It can be installed in any room of your home, above or below ground, over wood or concrete. But, because laminate flooring is a wood flooring product it is not recommended to be installed in wet locations such as bathrooms, washrooms, saunas, enclosed porches or verandas, or anywhere that may require wet-mopping. Extended exposure to moisture of this type may cause the core of your laminate flooring to warp or swell.
Initial care Following installation, clean with a no-rinse product made specifically for laminate floor care.
Regular maintenance Sweep, vacuum or dust mop regularly, as built-up grit can damage the finish and surface of your floor. The vacuum head must be a brush or felt type. Periodically clean the floor with cleaning products made specifically for laminate flooring. Frequency will depend on the amount of traffic the floor receives. Follow the cleaner instructions closely. Remove spills or liquids immediately using a soft cloth and the cleaning product recommended. Do not allow spills or liquids to remain on the floor for an extended period of time as it may cause damage to your flooring.
Preventive maintenance Never use other types of floor covering cleaning products (sheet vinyl, ceramic tile cleaners etc.). Never mop or flood your floor with water or other products. Do not use oil soaps, liquid or paste wax products or other household cleaners that contain lemon oil, Tung oil, bleach, polishes or ammonia. Do not use products that may leave a residue allowing the floor to be slippery or sticky and causing your floor to appear dull quickly. This could also damage the flooring, leave a discolouring residue and cause swelling, warping and void the warranty. Never use scouring powder products, steel wool or abrasives. Put fabric-faced glides (non-staining), casters or felt pad protectors under the legs of furniture to prevent scuffing and scratching. Keep pet’s nails trimmed and paws clean and free of dirt. Use a dolly or protective sheets of plywood when moving heavy objects. Remove shoes with spiked or damaged heels before walking on the floor. When moving heavy furniture, do not slide it on your flooring. It is best to pick up furniture completely to protect the flooring. Do not use rugs with solid rubber or vinyl backings. Maintain normal interior humidity levels. The range should be between 40% and 60%. Use a humidifier and/or dehumidifier if necessary.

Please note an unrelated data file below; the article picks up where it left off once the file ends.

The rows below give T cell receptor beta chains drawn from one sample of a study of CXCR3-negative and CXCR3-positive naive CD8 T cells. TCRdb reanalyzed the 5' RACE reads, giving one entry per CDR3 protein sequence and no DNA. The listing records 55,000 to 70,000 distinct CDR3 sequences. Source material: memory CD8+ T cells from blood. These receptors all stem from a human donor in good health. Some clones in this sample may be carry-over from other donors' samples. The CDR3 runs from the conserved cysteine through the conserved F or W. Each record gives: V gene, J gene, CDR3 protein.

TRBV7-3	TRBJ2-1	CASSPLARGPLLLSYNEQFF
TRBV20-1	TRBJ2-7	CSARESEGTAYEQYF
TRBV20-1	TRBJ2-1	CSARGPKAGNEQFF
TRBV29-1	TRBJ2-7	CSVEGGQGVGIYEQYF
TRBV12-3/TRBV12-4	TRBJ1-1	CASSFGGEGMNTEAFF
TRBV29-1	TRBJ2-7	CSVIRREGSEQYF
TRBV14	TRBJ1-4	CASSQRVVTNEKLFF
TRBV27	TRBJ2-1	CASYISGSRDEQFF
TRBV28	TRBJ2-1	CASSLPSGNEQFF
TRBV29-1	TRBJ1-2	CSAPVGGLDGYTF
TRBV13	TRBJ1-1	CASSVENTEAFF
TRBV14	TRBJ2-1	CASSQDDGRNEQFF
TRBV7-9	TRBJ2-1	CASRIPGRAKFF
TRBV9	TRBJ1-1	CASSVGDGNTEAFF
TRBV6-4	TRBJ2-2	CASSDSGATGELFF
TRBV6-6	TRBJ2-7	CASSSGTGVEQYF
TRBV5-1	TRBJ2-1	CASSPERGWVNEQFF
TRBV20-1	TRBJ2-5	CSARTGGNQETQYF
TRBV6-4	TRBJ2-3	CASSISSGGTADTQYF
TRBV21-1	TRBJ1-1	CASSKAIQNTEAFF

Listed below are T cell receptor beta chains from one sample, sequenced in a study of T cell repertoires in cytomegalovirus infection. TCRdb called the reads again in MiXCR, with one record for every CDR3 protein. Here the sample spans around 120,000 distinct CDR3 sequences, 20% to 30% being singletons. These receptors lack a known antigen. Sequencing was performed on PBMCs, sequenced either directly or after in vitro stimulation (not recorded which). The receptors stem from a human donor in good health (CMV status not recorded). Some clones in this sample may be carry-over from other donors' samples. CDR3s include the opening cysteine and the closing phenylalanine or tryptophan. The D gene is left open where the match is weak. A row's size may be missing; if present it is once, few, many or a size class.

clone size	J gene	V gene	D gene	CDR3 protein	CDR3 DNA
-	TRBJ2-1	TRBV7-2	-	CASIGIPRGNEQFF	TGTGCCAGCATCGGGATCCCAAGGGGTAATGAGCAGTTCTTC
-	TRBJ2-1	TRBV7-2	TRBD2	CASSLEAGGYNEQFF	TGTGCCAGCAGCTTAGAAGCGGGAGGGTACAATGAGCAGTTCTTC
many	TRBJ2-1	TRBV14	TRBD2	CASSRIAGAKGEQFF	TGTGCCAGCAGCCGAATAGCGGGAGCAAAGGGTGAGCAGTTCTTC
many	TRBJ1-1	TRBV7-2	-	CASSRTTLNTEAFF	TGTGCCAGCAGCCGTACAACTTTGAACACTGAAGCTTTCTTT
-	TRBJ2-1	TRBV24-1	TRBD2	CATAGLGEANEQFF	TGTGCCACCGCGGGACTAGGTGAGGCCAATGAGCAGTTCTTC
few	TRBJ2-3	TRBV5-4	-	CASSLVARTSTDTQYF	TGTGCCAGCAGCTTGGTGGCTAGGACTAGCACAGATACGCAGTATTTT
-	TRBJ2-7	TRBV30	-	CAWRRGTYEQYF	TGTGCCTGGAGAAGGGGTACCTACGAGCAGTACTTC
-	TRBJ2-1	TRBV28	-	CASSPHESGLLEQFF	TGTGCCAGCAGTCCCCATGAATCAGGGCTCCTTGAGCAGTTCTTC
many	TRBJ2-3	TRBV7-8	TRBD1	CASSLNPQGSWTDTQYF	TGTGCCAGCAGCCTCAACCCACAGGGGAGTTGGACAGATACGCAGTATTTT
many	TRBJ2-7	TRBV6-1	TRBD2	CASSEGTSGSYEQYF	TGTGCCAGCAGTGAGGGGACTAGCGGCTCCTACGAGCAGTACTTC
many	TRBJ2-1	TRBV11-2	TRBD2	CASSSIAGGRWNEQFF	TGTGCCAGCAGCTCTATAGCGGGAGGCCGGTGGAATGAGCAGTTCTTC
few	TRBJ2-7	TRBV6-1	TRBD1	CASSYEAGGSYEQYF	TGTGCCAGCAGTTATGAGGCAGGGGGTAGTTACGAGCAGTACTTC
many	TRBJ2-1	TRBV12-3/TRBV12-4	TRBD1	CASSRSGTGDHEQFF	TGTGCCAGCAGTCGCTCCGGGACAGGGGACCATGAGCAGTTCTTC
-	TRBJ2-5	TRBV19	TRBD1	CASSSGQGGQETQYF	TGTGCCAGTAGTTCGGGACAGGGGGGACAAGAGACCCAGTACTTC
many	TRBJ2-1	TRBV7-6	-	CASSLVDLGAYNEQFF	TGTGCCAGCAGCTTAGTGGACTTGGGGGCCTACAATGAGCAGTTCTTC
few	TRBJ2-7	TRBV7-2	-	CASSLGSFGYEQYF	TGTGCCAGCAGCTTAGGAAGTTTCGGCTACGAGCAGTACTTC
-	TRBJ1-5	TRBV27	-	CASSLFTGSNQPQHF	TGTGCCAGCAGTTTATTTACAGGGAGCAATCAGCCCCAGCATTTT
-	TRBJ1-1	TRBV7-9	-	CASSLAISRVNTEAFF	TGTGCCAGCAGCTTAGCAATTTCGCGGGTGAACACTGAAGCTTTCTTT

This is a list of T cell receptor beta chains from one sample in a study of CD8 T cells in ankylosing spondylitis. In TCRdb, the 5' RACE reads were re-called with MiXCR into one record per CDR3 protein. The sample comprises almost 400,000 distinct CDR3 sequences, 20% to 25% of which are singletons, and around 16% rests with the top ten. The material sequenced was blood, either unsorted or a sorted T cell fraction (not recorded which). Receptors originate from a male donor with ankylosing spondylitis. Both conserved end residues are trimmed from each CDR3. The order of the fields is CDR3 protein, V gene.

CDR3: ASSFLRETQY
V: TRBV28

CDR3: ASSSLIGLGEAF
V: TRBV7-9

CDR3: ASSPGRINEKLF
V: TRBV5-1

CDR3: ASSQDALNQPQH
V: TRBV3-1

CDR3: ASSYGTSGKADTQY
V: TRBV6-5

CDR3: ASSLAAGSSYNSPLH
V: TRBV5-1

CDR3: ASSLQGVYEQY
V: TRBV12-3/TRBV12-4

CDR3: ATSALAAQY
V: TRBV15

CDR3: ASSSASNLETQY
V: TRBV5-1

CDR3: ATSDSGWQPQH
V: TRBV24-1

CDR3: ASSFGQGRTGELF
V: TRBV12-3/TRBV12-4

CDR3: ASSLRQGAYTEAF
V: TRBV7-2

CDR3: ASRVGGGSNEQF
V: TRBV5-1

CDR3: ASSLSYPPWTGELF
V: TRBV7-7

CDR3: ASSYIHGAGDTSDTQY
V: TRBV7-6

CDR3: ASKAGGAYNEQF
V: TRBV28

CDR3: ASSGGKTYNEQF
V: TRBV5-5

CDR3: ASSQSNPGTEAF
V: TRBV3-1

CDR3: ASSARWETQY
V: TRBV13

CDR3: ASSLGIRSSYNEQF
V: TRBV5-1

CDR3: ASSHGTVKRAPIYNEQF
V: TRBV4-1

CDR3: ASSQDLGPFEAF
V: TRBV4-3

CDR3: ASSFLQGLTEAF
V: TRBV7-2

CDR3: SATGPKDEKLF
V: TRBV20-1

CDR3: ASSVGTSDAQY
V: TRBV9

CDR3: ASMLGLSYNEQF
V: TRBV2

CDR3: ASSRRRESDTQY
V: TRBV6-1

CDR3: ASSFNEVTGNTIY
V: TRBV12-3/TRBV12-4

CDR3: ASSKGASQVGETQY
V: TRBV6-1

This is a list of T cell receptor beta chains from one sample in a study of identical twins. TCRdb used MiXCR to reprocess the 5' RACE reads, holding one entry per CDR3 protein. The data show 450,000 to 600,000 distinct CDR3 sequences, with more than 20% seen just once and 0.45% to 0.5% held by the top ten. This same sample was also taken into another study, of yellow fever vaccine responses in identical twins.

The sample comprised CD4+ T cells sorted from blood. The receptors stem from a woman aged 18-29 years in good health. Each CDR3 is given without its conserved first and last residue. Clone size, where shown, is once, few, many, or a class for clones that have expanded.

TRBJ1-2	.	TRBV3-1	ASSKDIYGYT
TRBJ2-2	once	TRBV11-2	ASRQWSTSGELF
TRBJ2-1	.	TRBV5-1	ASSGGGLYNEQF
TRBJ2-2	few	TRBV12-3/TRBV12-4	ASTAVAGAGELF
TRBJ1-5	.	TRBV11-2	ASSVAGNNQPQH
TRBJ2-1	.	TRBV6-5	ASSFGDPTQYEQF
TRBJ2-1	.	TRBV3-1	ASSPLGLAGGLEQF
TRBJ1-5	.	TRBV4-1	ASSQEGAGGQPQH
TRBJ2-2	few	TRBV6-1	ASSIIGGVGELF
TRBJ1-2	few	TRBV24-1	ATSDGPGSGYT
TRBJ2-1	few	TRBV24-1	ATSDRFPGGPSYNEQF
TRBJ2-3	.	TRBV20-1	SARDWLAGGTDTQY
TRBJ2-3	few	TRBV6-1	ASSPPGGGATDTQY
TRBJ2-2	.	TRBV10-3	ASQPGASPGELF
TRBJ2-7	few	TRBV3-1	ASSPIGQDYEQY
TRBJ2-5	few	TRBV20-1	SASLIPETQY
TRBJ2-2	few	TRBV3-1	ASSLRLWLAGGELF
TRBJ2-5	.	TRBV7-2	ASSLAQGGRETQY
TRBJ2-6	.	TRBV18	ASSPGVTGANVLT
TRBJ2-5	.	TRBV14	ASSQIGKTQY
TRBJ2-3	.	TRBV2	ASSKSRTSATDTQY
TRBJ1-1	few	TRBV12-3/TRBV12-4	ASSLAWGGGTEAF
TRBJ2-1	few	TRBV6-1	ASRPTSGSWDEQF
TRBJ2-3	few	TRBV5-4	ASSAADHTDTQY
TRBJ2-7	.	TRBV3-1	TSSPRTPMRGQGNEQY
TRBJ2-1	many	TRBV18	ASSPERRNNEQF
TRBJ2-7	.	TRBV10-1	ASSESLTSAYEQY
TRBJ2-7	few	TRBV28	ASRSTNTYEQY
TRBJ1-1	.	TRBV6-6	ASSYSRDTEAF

Luxury vinyl planks and tiles are multi-layered constructions that have a relatively firm surface and a characteristic bounce. This type of flooring is manufactured to withstand high-traffic and high-moisture areas of the home. Due to its advanced print technology, luxury vinyl flooring realistically replicates the look and texture of many natural materials like hardwood, stone and ceramic.
Luxury vinyl flooring (LVF) is a type of resilient flooring that includes both luxury vinyl tile (LVT) and luxury vinyl planks (LVP). Luxury vinyl flooring is a term that loosely describes a vinyl-based flooring material that closely mimics the look of a natural material through realistic images and textures
Overall, vinyl is tough, resistant to scratching, scuffing, staining, indentation and other daily abuse. This durability is especially critical in commercial settings where routine wear and tear take their toll on floors. Vinyl floors maintain their good looks even in heavy traffic areas. Some of the most abusive substances to any floor are tracked-in dirt and grime, which can wear away the surface of the floor. As with any material, proper cleaning and maintenance are critical to the long life and beauty of a vinyl floor. Regular maintenance should include daily sweeping or dust-mopping, as removal of gritty dirt is extremely important. Floors should be damp-mopped with a neutral detergent. Spills should be wiped up before they dry with a clean white cloth dampened with warm water. To control tracked-in dirt, grit or stains from asphalt and oil in driveways, non-staining doormats should be placed at entrances. (Some rubber or foam-backed doormats can cause surface staining).